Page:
Type 2 diabetes is the most common form of diabetes that people are diagnosed with, affecting around 90% of all diagnosed cases of diabetes, and occurs when your body is unable to use the insulin that is released. This is known as insulin insensitivity or insulin resistance. Unlike Type 1 diabetes, which tends to affect more children than adults, Type 2 diabetes is the opposite in that it typically affects more adults than children.
There are many contributing factors that can lead to the development of Type 2 diabetes, including genes, being overweight or obese, a condition known as metabolic syndrome (including high glucose, triglycerides, high blood pressure, and high cholesterol), or it can be the result of improper communication between cells or broken beta cells. You’re also at an increased risk of developing Type 2 diabetes depending on your age (especially if you are 45 or older), ethnicity, or if there is a family history of Type 2 diabetes. Your risk also increases if you had gestational diabetes during pregnancy, polycystic ovary syndrome, or even depression. Lifestyle also plays a huge role; for example, if you don’t get enough exercise, are a smoker, or don’t get enough sleep. The good news is that these are lifestyle habits that you can change.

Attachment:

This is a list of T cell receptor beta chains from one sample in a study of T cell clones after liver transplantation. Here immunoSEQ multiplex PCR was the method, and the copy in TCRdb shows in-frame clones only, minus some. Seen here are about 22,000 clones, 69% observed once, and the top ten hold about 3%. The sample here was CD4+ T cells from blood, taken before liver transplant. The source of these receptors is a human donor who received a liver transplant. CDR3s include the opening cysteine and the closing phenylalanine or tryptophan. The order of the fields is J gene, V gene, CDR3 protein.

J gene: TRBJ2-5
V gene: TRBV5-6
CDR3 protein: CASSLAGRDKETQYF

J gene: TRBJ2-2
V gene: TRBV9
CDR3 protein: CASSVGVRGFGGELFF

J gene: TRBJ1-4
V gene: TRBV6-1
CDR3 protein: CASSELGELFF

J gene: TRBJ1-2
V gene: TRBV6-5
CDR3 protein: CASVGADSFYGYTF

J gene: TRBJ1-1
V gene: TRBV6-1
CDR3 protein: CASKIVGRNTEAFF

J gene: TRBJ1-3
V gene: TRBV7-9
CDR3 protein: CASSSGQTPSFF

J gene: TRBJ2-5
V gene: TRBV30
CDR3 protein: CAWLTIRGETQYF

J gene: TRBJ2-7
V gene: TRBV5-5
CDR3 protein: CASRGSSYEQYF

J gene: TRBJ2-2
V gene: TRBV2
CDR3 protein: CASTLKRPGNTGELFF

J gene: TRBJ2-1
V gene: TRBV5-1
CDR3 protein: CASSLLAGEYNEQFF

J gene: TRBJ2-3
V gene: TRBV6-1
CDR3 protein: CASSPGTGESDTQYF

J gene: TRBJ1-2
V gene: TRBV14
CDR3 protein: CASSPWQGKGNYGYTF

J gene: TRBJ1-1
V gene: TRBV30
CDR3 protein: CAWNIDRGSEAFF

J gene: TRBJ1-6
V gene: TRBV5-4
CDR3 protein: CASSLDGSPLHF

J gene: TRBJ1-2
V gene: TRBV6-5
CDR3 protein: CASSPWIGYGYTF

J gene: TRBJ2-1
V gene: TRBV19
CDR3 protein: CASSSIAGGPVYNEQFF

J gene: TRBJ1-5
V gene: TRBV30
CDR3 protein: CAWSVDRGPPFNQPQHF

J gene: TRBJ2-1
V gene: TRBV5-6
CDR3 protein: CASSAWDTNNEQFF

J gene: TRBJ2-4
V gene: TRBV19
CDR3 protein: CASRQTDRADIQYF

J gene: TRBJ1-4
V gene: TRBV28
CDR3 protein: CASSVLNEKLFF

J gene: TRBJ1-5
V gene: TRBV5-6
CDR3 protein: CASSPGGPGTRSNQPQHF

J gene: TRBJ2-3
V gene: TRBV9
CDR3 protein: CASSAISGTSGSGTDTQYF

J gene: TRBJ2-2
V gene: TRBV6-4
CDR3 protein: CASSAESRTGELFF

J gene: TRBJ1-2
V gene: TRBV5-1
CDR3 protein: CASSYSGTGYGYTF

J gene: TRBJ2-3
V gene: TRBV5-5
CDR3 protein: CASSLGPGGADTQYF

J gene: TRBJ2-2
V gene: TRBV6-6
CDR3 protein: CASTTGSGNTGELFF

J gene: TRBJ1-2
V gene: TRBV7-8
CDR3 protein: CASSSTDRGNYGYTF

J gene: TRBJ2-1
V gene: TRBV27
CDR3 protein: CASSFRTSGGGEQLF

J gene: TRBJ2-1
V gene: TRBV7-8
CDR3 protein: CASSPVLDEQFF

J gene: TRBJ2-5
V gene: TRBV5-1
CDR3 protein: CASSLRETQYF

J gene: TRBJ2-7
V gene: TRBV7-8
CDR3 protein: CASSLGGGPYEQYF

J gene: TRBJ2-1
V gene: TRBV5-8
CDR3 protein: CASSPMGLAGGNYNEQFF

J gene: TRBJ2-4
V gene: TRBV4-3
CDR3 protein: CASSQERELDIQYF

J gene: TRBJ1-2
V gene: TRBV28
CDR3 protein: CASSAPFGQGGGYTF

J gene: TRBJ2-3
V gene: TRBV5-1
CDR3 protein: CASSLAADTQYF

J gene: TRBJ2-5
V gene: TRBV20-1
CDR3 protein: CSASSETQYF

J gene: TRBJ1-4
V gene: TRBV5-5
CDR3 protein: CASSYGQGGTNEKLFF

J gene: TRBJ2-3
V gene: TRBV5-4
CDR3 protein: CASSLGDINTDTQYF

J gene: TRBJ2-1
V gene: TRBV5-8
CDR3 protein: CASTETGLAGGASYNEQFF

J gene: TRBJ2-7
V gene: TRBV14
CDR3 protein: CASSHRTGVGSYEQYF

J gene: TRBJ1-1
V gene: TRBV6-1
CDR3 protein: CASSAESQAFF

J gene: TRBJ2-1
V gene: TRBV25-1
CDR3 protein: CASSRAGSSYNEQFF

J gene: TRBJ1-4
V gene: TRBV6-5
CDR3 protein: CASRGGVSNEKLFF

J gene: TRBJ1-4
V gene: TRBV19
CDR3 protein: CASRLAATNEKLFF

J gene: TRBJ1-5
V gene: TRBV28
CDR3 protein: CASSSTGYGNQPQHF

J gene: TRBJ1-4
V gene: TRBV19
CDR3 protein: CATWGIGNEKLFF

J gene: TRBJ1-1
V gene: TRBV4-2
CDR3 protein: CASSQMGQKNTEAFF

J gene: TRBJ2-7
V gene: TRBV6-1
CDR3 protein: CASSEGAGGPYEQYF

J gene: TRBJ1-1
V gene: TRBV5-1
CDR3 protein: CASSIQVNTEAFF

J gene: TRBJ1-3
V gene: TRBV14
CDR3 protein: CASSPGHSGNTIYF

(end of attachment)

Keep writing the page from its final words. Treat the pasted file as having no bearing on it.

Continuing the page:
Symptoms of Type 2 diabetes can be so mild that many people may not even notice them, while you may also notice things like blurred vision, extreme thirst, frequent urination, blurred vision, tingling or numbness of the hands or feet, fatigue, wounds that don’t heal or take more time than normal to heal, frequent yeast infections, as well as irritability. Complications can also arise as a result of Type 2 diabetes, such as kidney problems, heart problems, nerve problems, as well as problems with sexual function.
To avoid complications, you need to make sure that your diabetes is well managed, and there are many different ways in which you can do this. First, you will need to check your blood sugar regularly to see where your levels are at. This will give your physician a better idea of what the right diabetes medication is for you and how frequently you will need it. In addition, combining diet and exercise with medication can also help control your blood sugar levels. A registered dietitian can help you come up with a healthy meal plan.